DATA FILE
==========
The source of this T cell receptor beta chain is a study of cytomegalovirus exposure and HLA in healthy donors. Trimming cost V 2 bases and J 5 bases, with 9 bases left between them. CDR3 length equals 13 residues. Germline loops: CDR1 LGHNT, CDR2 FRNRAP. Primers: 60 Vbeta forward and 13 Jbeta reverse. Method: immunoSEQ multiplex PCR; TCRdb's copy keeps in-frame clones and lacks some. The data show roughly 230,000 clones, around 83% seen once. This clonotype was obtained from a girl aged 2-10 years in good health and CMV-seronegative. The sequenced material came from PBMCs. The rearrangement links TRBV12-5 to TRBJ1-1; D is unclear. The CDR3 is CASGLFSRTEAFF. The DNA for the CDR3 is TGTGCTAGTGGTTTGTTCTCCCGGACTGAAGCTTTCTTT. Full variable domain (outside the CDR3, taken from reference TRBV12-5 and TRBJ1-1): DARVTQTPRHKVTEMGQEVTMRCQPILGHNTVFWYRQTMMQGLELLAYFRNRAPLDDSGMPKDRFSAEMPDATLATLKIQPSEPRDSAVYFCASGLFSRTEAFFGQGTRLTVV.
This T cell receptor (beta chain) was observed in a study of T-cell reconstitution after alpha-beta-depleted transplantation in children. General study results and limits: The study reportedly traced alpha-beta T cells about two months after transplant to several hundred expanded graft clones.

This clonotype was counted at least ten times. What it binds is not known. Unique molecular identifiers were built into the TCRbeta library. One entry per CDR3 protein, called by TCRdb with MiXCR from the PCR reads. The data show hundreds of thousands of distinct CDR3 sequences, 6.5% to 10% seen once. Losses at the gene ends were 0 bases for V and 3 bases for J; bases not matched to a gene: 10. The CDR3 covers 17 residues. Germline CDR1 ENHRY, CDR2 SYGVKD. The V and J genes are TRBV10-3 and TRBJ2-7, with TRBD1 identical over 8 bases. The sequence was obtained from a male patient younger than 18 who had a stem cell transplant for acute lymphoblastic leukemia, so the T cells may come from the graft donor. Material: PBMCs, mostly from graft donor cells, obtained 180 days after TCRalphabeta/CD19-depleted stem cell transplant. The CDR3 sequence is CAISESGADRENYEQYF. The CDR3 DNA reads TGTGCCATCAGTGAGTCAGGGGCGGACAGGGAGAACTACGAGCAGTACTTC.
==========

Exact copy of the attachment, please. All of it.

The source of this T cell receptor beta chain is a study of cytomegalovirus exposure and HLA in healthy donors. Trimming cost V 2 bases and J 5 bases, with 9 bases left between them. CDR3 length equals 13 residues. Germline loops: CDR1 LGHNT, CDR2 FRNRAP. Primers: 60 Vbeta forward and 13 Jbeta reverse. Method: immunoSEQ multiplex PCR; TCRdb's copy keeps in-frame clones and lacks some. The data show roughly 230,000 clones, around 83% seen once. This clonotype was obtained from a girl aged 2-10 years in good health and CMV-seronegative. The sequenced material came from PBMCs. The rearrangement links TRBV12-5 to TRBJ1-1; D is unclear. The CDR3 is CASGLFSRTEAFF. The DNA for the CDR3 is TGTGCTAGTGGTTTGTTCTCCCGGACTGAAGCTTTCTTT. Full variable domain (outside the CDR3, taken from reference TRBV12-5 and TRBJ1-1): DARVTQTPRHKVTEMGQEVTMRCQPILGHNTVFWYRQTMMQGLELLAYFRNRAPLDDSGMPKDRFSAEMPDATLATLKIQPSEPRDSAVYFCASGLFSRTEAFFGQGTRLTVV.
This T cell receptor (beta chain) was observed in a study of T-cell reconstitution after alpha-beta-depleted transplantation in children. General study results and limits: The study reportedly traced alpha-beta T cells about two months after transplant to several hundred expanded graft clones.

This clonotype was counted at least ten times. What it binds is not known. Unique molecular identifiers were built into the TCRbeta library. One entry per CDR3 protein, called by TCRdb with MiXCR from the PCR reads. The data show hundreds of thousands of distinct CDR3 sequences, 6.5% to 10% seen once. Losses at the gene ends were 0 bases for V and 3 bases for J; bases not matched to a gene: 10. The CDR3 covers 17 residues. Germline CDR1 ENHRY, CDR2 SYGVKD. The V and J genes are TRBV10-3 and TRBJ2-7, with TRBD1 identical over 8 bases. The sequence was obtained from a male patient younger than 18 who had a stem cell transplant for acute lymphoblastic leukemia, so the T cells may come from the graft donor. Material: PBMCs, mostly from graft donor cells, obtained 180 days after TCRalphabeta/CD19-depleted stem cell transplant. The CDR3 sequence is CAISESGADRENYEQYF. The CDR3 DNA reads TGTGCCATCAGTGAGTCAGGGGCGGACAGGGAGAACTACGAGCAGTACTTC.